American colleges everywhere love athletics. Even the small liberal arts school I attend packs the stands for a few football games every year (which is shocking given our 4-23 record over my three years of attendance). A typical Sunday will involve students galivanting across the dining hall adorning the Patriots logo from head to toe. These students then face disapproving glares or cheerful comradery from fellow students and even sometimes faculty. The chatter around the breakfast tables revolves around fantasy teams, where the draft is just as important as the first paper of the semester. Even as a member of the varsity soccer team, I found myself in conversations about NFL transfers just as much as Premier League transfers with my teammates.
Stepping off the plane at Schiphol enters travelers into a world where football takes on a new meaning. Football here is, of course, soccer, and American football is known only as “American Football” (often said mockingly with a heavy attempt at an American accent). The culture surrounding soccer here is deeply engrained into almost every individual I come across. Much like Patriots fans on a Sunday, wearing an Ajax jersey is met with the same love and hate from people regardless of age. My father, who emigrated from the Netherlands, is a lifelong supporter of Feyenoord. Feyenoord is one of the larger clubs in the Netherlands, hailing from the large harbor city of Rotterdam. Growing up in America, I consistently received jerseys, stickers, pencil cases, posters, etc., outfitted with the large “F” logo from the club. In America, it means nothing to anyone other than my family, but in the Netherlands, the same “F” instantly makes me worth teasing or befriending.
As a lifelong soccer player, the Dutch culture is more my pace. My family was a soccer family growing up — both of my parents are still soccer coaches to this day, and both my sisters and I have have been recruited to play at the collegiate level. In the Netherlands, soccer is by far the most popular and noticeable sport. While this soccer culture is excellent for a person like me, how do the Dutch feel about other sports? Firstly, hearing “hockey” in America surfaces images of ice skates and pucks, but in the Netherlands, “hockey” refers only to field hockey. Additionally, when you turn on the TV, the Dutch stations are more likely to show the snooker Masters than a basketball game.
For anyone interested in visiting the Netherlands, the one thing to understand is that the Dutch are immensely supportive of anything they have success performing. If a Dutch athlete has a chance at winning something, there’s likely a sea of fans wearing orange in the stands. In recent years, the success of Formula 1 driver Max Verstappen has led to the resurfacing of the Dutch Grand Prix to the country. Twenty-five-year-old Mathieu van der Poel has been dominating the cyclo-cross circuit and has since become a recognized name throughout the nation, despite the sport being nearly unheard of in the States.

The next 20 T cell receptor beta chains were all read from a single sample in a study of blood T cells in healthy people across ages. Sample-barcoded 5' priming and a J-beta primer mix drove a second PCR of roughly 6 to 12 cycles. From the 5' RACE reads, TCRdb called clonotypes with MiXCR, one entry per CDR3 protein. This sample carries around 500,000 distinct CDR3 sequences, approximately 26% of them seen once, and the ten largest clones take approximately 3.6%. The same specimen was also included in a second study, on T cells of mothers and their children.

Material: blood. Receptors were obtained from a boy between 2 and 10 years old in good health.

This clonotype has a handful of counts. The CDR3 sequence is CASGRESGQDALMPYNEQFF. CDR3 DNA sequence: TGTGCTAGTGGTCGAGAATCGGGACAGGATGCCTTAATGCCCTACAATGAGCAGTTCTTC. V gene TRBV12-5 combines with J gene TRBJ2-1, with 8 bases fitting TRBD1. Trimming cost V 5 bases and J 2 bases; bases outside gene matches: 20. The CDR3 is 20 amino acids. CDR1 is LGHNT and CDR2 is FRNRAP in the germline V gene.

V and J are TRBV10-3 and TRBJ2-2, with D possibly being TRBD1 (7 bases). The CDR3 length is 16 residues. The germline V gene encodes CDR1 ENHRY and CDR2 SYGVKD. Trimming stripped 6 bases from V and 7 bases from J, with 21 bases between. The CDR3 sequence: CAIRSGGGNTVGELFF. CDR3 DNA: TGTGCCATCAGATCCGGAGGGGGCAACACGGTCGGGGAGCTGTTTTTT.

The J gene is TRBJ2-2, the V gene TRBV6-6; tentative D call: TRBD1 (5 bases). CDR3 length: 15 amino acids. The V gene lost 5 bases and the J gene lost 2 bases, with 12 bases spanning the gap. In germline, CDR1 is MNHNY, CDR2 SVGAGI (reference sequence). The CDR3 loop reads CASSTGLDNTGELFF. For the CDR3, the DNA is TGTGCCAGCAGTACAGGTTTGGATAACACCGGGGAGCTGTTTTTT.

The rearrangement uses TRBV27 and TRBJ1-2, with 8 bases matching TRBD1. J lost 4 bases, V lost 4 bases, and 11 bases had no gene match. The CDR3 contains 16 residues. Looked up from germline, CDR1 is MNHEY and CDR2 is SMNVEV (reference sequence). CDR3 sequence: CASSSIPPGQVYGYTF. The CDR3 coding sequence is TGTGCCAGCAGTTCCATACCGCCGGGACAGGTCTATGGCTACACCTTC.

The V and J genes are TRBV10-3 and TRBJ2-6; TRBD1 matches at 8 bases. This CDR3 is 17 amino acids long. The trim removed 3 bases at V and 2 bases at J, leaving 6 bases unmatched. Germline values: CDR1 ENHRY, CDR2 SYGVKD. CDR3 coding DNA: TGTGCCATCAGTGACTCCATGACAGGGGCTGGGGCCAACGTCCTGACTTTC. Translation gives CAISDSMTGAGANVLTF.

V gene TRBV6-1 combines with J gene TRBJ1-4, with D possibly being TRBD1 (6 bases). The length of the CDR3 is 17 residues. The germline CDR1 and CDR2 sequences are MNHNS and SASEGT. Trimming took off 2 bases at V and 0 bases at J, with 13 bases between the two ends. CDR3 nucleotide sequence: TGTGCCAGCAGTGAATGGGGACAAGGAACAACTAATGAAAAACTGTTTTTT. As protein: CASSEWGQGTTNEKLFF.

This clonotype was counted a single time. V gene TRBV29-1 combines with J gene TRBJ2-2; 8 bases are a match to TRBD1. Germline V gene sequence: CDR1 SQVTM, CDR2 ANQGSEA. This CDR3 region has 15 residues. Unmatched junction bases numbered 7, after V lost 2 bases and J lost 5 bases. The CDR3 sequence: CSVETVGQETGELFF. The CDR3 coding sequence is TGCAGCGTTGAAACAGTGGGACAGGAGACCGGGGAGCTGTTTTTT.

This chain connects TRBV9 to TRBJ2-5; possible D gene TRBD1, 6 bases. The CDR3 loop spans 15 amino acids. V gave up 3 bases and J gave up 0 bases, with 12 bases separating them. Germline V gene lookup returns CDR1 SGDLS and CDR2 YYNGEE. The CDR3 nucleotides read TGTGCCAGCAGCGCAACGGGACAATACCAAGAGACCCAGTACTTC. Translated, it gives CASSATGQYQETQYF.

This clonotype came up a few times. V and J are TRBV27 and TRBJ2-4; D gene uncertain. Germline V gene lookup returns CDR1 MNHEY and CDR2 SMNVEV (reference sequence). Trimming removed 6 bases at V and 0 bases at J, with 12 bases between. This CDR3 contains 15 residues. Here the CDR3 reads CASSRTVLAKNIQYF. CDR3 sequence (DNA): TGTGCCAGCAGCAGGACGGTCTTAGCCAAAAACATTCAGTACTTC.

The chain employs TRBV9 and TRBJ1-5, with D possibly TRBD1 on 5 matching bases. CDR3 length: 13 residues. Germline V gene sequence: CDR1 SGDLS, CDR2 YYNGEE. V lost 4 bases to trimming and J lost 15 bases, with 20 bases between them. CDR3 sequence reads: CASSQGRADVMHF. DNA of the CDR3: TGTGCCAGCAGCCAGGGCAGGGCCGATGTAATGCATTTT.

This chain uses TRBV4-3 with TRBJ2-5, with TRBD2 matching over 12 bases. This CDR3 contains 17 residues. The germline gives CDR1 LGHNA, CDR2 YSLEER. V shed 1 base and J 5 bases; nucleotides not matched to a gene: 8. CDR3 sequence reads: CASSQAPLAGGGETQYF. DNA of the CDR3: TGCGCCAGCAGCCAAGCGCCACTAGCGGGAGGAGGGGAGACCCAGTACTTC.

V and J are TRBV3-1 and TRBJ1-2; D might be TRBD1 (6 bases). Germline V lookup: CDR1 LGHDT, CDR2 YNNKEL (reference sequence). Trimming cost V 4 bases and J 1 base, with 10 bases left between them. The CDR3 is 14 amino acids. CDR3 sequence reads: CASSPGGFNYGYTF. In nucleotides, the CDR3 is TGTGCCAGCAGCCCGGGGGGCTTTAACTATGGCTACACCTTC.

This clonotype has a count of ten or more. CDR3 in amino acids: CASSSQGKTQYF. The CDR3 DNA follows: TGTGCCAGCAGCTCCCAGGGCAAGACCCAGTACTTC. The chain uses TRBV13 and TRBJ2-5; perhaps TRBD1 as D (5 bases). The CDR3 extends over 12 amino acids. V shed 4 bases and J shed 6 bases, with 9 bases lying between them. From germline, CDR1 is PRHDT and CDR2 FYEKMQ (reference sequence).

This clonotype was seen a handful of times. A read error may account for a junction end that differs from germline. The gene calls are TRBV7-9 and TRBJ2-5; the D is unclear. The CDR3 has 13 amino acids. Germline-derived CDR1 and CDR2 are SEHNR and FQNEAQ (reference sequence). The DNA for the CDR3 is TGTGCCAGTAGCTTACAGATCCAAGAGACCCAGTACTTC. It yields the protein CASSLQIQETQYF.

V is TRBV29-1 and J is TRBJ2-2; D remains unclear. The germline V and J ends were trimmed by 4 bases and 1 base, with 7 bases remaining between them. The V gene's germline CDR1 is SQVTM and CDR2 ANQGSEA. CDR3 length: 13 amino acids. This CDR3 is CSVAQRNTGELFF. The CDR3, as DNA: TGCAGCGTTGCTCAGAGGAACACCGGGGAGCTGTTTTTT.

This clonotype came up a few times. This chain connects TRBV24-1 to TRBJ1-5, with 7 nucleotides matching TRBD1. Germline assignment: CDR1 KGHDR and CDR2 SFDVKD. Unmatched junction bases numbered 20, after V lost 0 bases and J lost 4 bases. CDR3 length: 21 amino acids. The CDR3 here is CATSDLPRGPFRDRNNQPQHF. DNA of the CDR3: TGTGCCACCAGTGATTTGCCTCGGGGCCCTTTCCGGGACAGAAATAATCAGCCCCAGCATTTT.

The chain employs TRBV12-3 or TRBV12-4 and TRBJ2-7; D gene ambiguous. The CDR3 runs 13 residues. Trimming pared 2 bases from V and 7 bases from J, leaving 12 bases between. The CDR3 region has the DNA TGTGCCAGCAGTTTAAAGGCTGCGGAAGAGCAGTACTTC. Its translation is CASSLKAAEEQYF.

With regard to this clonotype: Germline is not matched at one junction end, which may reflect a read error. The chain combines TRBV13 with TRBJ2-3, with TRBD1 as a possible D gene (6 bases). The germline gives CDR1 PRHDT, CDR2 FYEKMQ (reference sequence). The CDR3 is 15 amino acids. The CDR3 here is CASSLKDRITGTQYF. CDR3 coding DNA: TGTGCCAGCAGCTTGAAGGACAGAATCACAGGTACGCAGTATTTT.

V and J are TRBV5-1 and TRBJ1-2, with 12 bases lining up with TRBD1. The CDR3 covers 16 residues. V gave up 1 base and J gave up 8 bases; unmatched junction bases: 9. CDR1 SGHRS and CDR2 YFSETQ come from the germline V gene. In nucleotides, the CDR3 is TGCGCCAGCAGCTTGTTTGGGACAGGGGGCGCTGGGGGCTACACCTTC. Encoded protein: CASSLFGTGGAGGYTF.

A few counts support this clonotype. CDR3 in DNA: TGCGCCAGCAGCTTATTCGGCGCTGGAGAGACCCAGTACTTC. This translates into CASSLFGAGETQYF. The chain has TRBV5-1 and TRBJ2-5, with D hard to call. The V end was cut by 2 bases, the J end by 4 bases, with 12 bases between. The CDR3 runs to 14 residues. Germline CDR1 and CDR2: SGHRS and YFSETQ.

While the colors of the Dutch flag consist only of horizontal stripes of red, white, and blue, the color orange has become synonymous with the Netherlands. Historically, the Dutch royal family belongs to the House of Orange-Nassau, first founded in 1544. The royal family, which is still prevalent in the country today, makes the color orange a symbol of Dutch pride, thus resulting in the adornment of the color throughout the country. Every April, the Dutch celebrate a day in honor of the King’s birthday, known as “Koningsdag.” On this day, the whole country dresses in orange and celebrates in the streets to demonstrate pride and affection for the Dutch royal family and the nation as a whole. If there is one day I’m excited about this semester, it’s April 27th.
Despite not having the ambition to stay up all night for the Super Bowl (which began at 12:30 am here), I still enjoyed a weekend full of soccer. The top professional soccer league in the Netherlands, known as the Eredivisie, was in full force. On Friday, I attended a match between second-place AZ Alkmaar against twentieth-place RKC Waalwijk. Much to everyone’s expectations, AZ comfortably won 4-0, but the atmosphere of the stadium left a smile on my face until Sunday. Whether an athlete, fan, or someone who couldn’t care less about sports, watching a professional match has something to offer. While tailgating is a wonderful American tradition, Dutch fans before, during, and after the match gathered in the club cantina for coffee, snacks, and live music. The jovial atmosphere within the stadium and the cantina provided a place for a community of fans to gather. Even I enjoyed speaking to some of the diehard fans about the match and the season as a whole.
Throughout the rest of the weekend, soccer matches were on almost every time I looked into a pub. When the Dutch league wasn’t in action, there were matches from the Premier League on. Many Dutch fans tuned in to see fellow Dutchmen Virgil van Dijk and Georginio Wijnaldum’s continued dominance with Liverpool and Steven Bergwijn’s debut at Tottenham (where he scored the first goal of the match against Manchester City). The soccer fanatic country of the Netherlands can certainly be a lot to take in, but for me, I found a little slice of heaven. If you love sports, especially soccer, then the Netherlands has more than enough for you to explore.
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<p>I'm Josiah. An adventurous and charismatic 20 year old from Maine. I love engaging with my creative side through outlets such as sports, travel, technology, and writing.</p>